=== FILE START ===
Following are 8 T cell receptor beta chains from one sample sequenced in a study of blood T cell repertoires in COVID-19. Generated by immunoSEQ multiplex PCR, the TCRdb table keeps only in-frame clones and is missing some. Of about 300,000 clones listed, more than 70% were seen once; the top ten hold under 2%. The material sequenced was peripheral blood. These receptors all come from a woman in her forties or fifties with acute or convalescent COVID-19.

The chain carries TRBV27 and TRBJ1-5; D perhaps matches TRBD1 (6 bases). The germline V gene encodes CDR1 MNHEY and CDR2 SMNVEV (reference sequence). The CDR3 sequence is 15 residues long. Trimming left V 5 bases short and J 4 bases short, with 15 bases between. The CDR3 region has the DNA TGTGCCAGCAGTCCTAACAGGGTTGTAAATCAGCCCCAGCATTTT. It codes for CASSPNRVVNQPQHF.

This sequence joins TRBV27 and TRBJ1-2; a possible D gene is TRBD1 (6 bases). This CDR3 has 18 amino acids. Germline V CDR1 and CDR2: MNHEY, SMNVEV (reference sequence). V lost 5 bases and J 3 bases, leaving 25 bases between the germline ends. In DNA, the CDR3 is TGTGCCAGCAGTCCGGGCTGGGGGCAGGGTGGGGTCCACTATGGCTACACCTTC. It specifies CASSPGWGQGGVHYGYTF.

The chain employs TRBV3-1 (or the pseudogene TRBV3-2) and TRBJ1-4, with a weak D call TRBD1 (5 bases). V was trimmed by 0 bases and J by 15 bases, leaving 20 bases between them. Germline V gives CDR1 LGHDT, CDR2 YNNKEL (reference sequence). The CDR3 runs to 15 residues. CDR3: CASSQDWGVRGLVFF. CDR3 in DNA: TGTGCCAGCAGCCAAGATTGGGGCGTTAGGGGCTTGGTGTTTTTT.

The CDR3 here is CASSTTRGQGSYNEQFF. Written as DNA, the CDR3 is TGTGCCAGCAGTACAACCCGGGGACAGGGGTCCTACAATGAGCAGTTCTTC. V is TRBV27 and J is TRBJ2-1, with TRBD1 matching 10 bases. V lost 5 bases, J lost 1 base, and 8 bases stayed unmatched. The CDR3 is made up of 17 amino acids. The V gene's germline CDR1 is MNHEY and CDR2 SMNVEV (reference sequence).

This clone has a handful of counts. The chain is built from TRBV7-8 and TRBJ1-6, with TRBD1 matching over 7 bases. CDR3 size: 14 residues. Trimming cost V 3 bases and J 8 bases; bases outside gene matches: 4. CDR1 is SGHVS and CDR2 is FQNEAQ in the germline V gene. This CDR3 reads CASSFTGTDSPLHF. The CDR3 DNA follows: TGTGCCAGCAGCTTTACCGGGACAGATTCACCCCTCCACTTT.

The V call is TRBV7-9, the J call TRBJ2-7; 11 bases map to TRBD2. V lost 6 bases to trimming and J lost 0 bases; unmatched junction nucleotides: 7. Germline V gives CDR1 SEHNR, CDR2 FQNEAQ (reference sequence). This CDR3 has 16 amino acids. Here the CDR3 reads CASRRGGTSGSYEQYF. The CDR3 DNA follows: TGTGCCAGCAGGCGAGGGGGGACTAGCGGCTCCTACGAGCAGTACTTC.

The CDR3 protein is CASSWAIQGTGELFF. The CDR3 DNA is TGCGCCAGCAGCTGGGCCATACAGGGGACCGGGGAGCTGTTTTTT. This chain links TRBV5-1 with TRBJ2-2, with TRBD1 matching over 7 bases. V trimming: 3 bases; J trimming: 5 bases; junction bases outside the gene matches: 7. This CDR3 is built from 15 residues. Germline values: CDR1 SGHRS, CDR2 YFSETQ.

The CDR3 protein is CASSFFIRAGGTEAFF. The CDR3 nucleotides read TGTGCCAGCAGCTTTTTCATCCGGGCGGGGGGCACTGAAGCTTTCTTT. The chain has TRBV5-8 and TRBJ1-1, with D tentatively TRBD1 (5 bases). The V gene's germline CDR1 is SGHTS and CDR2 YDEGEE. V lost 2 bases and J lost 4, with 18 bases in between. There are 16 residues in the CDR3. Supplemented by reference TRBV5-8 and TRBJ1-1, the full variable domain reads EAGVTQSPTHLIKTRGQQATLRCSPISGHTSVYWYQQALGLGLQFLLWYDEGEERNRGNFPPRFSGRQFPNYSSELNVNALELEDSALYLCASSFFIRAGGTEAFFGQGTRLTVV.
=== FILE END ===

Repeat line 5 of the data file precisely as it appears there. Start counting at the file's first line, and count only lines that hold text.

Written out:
The CDR3 here is CASSTTRGQGSYNEQFF. Written as DNA, the CDR3 is TGTGCCAGCAGTACAACCCGGGGACAGGGGTCCTACAATGAGCAGTTCTTC. V is TRBV27 and J is TRBJ2-1, with TRBD1 matching 10 bases. V lost 5 bases, J lost 1 base, and 8 bases stayed unmatched. The CDR3 is made up of 17 amino acids. The V gene's germline CDR1 is MNHEY and CDR2 SMNVEV (reference sequence).